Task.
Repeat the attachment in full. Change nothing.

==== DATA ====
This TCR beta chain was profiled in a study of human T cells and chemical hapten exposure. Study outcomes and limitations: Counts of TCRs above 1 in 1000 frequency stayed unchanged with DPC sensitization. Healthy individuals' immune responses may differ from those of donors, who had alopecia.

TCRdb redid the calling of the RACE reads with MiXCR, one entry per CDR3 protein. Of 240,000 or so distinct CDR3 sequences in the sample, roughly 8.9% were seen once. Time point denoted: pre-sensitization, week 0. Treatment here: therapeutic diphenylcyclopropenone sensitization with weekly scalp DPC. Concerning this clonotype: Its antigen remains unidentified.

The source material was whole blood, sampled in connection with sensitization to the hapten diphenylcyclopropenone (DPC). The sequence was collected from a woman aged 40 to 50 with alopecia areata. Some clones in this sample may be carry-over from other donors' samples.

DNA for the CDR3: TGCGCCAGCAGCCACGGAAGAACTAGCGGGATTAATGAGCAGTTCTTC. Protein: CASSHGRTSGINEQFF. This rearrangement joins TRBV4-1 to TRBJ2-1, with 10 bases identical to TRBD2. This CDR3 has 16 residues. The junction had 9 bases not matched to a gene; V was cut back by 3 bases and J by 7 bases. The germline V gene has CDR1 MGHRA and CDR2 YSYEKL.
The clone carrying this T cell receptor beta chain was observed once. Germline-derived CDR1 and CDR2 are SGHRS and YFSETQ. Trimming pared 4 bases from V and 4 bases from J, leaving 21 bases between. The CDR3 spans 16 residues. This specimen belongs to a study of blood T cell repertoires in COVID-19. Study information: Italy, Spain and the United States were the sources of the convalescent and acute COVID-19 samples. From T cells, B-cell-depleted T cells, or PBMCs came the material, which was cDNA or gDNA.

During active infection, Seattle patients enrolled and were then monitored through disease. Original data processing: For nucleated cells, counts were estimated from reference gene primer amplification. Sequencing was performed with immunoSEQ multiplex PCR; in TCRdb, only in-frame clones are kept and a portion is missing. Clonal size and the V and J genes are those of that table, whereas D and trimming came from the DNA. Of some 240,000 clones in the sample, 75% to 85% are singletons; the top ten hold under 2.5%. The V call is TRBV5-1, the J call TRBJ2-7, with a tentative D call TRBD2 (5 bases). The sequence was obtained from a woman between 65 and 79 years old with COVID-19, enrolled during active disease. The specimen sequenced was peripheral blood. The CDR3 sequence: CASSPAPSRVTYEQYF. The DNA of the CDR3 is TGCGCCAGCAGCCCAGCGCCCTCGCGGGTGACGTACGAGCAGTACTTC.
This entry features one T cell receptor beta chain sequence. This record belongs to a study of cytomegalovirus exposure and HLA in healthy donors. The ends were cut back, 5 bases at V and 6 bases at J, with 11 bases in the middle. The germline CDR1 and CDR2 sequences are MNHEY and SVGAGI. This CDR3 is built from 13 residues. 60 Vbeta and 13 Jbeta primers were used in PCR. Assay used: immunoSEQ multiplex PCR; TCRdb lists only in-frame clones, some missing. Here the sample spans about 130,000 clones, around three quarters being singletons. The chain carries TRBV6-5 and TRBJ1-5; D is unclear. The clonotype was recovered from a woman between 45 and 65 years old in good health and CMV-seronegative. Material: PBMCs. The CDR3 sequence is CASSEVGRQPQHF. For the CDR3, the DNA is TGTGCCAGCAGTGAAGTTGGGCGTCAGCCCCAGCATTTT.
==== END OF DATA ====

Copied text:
This TCR beta chain was profiled in a study of human T cells and chemical hapten exposure. Study outcomes and limitations: Counts of TCRs above 1 in 1000 frequency stayed unchanged with DPC sensitization. Healthy individuals' immune responses may differ from those of donors, who had alopecia.

TCRdb redid the calling of the RACE reads with MiXCR, one entry per CDR3 protein. Of 240,000 or so distinct CDR3 sequences in the sample, roughly 8.9% were seen once. Time point denoted: pre-sensitization, week 0. Treatment here: therapeutic diphenylcyclopropenone sensitization with weekly scalp DPC. Concerning this clonotype: Its antigen remains unidentified.

The source material was whole blood, sampled in connection with sensitization to the hapten diphenylcyclopropenone (DPC). The sequence was collected from a woman aged 40 to 50 with alopecia areata. Some clones in this sample may be carry-over from other donors' samples.

DNA for the CDR3: TGCGCCAGCAGCCACGGAAGAACTAGCGGGATTAATGAGCAGTTCTTC. Protein: CASSHGRTSGINEQFF. This rearrangement joins TRBV4-1 to TRBJ2-1, with 10 bases identical to TRBD2. This CDR3 has 16 residues. The junction had 9 bases not matched to a gene; V was cut back by 3 bases and J by 7 bases. The germline V gene has CDR1 MGHRA and CDR2 YSYEKL.
The clone carrying this T cell receptor beta chain was observed once. Germline-derived CDR1 and CDR2 are SGHRS and YFSETQ. Trimming pared 4 bases from V and 4 bases from J, leaving 21 bases between. The CDR3 spans 16 residues. This specimen belongs to a study of blood T cell repertoires in COVID-19. Study information: Italy, Spain and the United States were the sources of the convalescent and acute COVID-19 samples. From T cells, B-cell-depleted T cells, or PBMCs came the material, which was cDNA or gDNA.

During active infection, Seattle patients enrolled and were then monitored through disease. Original data processing: For nucleated cells, counts were estimated from reference gene primer amplification. Sequencing was performed with immunoSEQ multiplex PCR; in TCRdb, only in-frame clones are kept and a portion is missing. Clonal size and the V and J genes are those of that table, whereas D and trimming came from the DNA. Of some 240,000 clones in the sample, 75% to 85% are singletons; the top ten hold under 2.5%. The V call is TRBV5-1, the J call TRBJ2-7, with a tentative D call TRBD2 (5 bases). The sequence was obtained from a woman between 65 and 79 years old with COVID-19, enrolled during active disease. The specimen sequenced was peripheral blood. The CDR3 sequence: CASSPAPSRVTYEQYF. The DNA of the CDR3 is TGCGCCAGCAGCCCAGCGCCCTCGCGGGTGACGTACGAGCAGTACTTC.
This entry features one T cell receptor beta chain sequence. This record belongs to a study of cytomegalovirus exposure and HLA in healthy donors. The ends were cut back, 5 bases at V and 6 bases at J, with 11 bases in the middle. The germline CDR1 and CDR2 sequences are MNHEY and SVGAGI. This CDR3 is built from 13 residues. 60 Vbeta and 13 Jbeta primers were used in PCR. Assay used: immunoSEQ multiplex PCR; TCRdb lists only in-frame clones, some missing. Here the sample spans about 130,000 clones, around three quarters being singletons. The chain carries TRBV6-5 and TRBJ1-5; D is unclear. The clonotype was recovered from a woman between 45 and 65 years old in good health and CMV-seronegative. Material: PBMCs. The CDR3 sequence is CASSEVGRQPQHF. For the CDR3, the DNA is TGTGCCAGCAGTGAAGTTGGGCGTCAGCCCCAGCATTTT.